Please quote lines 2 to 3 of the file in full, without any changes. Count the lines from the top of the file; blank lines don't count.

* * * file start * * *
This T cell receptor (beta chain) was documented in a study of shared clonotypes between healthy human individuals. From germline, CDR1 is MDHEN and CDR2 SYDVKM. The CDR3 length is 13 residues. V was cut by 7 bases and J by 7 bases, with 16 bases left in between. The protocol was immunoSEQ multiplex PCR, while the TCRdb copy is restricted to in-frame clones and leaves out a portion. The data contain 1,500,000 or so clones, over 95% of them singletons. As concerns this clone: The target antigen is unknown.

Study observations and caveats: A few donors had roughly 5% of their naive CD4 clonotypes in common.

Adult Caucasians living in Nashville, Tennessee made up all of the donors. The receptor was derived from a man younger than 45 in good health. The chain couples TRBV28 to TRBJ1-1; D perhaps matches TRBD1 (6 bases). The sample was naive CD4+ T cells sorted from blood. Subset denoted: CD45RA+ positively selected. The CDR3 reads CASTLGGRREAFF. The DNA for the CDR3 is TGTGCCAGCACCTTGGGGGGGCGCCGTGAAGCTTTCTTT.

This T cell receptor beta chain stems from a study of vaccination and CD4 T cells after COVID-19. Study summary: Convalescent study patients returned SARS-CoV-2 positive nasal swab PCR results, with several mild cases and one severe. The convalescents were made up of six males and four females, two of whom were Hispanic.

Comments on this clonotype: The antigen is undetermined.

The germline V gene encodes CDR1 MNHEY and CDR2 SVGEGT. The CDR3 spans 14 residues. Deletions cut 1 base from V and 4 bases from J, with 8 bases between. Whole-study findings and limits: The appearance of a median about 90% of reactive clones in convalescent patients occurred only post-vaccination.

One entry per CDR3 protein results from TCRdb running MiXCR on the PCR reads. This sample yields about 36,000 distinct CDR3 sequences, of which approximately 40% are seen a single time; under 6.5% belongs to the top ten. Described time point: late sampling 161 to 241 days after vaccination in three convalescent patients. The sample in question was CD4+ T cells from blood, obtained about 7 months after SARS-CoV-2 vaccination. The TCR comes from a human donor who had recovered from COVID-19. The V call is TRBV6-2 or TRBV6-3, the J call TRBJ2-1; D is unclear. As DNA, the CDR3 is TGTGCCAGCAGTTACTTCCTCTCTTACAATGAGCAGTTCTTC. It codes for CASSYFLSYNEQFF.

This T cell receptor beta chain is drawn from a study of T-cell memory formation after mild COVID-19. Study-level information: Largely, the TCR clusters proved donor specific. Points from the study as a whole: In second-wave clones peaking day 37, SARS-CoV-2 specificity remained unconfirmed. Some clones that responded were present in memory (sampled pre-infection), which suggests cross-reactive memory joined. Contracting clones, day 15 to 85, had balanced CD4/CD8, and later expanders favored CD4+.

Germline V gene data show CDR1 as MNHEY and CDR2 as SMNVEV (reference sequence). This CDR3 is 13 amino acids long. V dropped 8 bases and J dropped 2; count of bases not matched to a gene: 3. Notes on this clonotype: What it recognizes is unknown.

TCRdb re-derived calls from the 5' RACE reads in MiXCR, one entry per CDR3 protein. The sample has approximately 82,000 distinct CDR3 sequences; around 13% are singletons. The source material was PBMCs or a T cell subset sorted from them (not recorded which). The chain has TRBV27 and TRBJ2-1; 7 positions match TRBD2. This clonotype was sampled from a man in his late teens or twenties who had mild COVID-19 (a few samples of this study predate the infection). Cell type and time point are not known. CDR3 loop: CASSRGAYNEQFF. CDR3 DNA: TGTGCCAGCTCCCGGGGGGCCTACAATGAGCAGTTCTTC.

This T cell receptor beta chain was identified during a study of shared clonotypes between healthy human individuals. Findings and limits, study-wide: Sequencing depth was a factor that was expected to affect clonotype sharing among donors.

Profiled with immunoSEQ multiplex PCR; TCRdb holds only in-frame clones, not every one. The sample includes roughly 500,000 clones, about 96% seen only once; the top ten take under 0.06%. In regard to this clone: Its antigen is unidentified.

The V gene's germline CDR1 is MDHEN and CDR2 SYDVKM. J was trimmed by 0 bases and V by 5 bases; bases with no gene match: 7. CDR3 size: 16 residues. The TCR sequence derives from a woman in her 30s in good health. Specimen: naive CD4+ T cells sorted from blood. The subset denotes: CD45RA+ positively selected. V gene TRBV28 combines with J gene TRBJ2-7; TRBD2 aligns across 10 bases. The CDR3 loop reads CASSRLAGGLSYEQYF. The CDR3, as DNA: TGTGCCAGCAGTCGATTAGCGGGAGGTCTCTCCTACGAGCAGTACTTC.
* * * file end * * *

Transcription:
Study observations and caveats: A few donors had roughly 5% of their naive CD4 clonotypes in common.

Adult Caucasians living in Nashville, Tennessee made up all of the donors. The receptor was derived from a man younger than 45 in good health. The chain couples TRBV28 to TRBJ1-1; D perhaps matches TRBD1 (6 bases). The sample was naive CD4+ T cells sorted from blood. Subset denoted: CD45RA+ positively selected. The CDR3 reads CASTLGGRREAFF. The DNA for the CDR3 is TGTGCCAGCACCTTGGGGGGGCGCCGTGAAGCTTTCTTT.